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LSU starting pitcher Alex Lange (35) pitches against Auburn, Thursday, May 11, 2017, at LSU's Alex Box Stadium in Baton Rouge, La.

Advocate staff photo by HILARY SCHEINUK

There is a file on LSU recruiting coordinator Nolan Cain’s computer that serves as a sort of championship blueprint.

The basic premise is simple: What were the common traits among recent teams who ended their season with a dogpile at TD Ameritrade Park in Omaha, Nebraska?

Considering the rules college baseball must operate under, the answer is not so surprising: The teams that have won it all have largely done it by playing strong defense behind strong pitching.

That, in turn, drives LSU’s recruiting philosophy: “Pitching, elite defenders, athletes and runners,” Cain said.

It’s LSU merely trying to keep up with the times, a pill that hasn’t always been easy to swallow for those who began following the program during its glory years.

LSU entrenched itself as part of the college baseball elite by winning five College World Series titles in the span of a decade through overwhelming power. The name of the game was Geauxrilla Ball, and LSU did it better than anybody else, leading the nation in home runs for three straight seasons (1996-98), with two national titles (1996 and '97) in that span, with the first of those coming on Warren Morris' two-run, two-out home run in the bottom of the ninth to beat Miami.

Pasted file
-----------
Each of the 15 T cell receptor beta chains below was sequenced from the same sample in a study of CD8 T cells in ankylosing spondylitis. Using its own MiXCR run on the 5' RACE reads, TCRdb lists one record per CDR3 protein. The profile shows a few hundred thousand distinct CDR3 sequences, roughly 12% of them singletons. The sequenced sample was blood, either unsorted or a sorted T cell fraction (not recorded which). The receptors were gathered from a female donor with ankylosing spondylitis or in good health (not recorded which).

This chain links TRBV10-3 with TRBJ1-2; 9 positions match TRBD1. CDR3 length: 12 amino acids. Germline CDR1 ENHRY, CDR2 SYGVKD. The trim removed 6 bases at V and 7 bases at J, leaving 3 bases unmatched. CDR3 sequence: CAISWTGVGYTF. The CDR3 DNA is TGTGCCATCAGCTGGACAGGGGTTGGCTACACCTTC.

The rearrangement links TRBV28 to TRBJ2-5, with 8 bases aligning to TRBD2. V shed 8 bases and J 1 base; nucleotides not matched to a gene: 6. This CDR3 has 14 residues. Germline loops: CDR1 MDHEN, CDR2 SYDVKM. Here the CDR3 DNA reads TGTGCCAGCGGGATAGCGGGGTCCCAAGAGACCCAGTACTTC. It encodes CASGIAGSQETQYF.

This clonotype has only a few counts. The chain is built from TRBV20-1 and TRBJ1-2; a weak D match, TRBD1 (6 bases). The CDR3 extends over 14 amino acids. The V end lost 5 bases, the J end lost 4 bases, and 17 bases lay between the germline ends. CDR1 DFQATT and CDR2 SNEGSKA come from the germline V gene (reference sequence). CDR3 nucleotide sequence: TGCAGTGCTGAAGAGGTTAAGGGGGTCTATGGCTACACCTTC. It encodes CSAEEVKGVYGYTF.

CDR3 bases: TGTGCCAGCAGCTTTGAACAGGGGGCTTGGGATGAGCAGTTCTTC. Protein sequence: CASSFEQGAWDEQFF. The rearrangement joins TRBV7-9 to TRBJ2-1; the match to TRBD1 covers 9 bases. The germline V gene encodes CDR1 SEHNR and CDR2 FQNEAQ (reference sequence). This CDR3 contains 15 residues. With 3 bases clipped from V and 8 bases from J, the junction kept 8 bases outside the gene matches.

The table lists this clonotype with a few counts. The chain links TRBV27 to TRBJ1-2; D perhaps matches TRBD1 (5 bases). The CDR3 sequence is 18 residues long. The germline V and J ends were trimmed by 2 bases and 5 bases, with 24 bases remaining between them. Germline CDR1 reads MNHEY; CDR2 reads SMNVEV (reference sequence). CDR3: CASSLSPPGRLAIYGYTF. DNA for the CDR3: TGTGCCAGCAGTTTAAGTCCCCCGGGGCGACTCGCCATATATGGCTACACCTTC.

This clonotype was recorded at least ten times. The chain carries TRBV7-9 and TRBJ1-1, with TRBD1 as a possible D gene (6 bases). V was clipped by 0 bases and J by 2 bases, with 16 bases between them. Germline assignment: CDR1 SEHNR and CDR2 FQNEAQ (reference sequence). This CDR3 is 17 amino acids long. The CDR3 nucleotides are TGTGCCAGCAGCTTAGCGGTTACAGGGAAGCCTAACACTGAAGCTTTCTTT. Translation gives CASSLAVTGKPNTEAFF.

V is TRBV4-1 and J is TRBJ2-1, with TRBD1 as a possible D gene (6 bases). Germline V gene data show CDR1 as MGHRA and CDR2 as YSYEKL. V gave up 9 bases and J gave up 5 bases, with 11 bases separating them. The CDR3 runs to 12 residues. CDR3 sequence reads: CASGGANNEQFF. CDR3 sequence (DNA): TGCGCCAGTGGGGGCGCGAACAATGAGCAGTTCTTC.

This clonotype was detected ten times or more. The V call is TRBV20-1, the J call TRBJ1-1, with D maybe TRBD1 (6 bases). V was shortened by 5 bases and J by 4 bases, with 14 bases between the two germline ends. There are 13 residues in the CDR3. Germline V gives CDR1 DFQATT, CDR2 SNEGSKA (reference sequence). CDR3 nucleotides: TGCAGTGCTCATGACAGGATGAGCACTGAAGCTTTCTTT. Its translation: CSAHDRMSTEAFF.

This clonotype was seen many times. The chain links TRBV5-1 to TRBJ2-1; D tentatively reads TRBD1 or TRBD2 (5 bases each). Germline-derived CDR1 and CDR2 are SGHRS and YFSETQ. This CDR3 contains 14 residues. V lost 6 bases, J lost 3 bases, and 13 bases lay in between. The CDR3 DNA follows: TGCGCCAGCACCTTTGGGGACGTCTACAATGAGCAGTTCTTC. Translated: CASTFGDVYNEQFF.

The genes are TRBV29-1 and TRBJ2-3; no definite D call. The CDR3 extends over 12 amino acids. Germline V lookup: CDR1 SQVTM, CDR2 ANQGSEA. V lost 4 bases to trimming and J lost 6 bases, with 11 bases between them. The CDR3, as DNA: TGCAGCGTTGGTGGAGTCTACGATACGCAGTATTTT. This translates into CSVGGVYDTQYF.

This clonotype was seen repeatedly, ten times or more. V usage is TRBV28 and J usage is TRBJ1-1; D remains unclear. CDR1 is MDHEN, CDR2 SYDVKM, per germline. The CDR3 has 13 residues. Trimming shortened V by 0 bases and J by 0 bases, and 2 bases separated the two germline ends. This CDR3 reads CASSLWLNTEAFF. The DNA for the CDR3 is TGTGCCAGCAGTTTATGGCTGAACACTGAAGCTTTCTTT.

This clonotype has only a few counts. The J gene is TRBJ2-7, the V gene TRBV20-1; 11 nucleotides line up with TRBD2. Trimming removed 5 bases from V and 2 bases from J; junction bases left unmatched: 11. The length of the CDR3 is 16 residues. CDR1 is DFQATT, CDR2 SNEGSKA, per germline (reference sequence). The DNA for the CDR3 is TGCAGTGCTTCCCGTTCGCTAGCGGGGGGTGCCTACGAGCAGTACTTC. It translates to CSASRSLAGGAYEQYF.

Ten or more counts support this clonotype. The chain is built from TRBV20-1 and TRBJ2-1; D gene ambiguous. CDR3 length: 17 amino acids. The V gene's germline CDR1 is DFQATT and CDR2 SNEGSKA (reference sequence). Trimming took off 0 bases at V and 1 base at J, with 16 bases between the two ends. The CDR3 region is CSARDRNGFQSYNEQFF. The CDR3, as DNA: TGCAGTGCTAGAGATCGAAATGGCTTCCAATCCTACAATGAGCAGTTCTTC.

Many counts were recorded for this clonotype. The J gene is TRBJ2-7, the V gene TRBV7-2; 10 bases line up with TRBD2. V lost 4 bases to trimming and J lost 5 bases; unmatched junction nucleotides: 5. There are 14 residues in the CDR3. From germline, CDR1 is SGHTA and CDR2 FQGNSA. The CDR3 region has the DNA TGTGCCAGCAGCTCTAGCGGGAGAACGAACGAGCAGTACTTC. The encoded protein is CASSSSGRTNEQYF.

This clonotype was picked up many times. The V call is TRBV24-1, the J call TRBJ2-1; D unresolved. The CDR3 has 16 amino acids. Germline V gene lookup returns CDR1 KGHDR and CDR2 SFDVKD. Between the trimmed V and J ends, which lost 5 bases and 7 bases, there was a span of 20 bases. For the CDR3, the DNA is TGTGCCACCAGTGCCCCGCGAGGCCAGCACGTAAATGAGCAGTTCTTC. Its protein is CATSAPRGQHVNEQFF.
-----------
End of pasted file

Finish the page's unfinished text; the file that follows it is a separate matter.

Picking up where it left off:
Those days are gone.

The 2011 season marked the first time the bats used by players were defined more by their deadness rather than the iconic ping of the Geauxrilla Ball days. In 2010, Auburn led the country with 131 home runs. In the first season with the new bats, East Tennessee State led the country with 86.

A year before, new rules were implemented placing stricter guidelines on how rosters could be constructed. Teams could now only have a maximum of 35 players on their roster, and 27 of those players could be on scholarship. Each scholarship player also had to receive a minimum amount of scholarship money.

This has changed the type of player a program could target.

For example: Let’s say a hypothetical high school player has shown tremendous ability to hit high school pitching, including a knack for hitting tape-measure home runs. But he hasn’t shown that same ability on the base paths or in the field.

Do you offer that player a scholarship? Perhaps LSU would have in the 1990s or the early 2000s. Now, it’s not so likely.

“If he’s a below average runner, he doesn’t have a position, but man he’s a whammer, he can really hit — you’ve really got to vet that,” Cain said. “You’ve got to see that kid hit as many times as possible, and you’ve got to see that kid hit as many times as possible against big (velocity).

“You don’t go see that kid face 83-84 (mph). You need to find out what arm he’s facing that day, and if it’s an elite arm, you go see him play. We want hitters in our lineup, we want hitters in this program, trust me. You can’t miss on them, though.”

LSU coach Paul Mainieri laughs when he catches himself referring to “the old days,” because it wasn’t that long ago when such a player would have found a home at LSU. The Tigers might have carried four or five of them on their roster in the hopes he would eventually develop into a nightmare for opposing pitchers.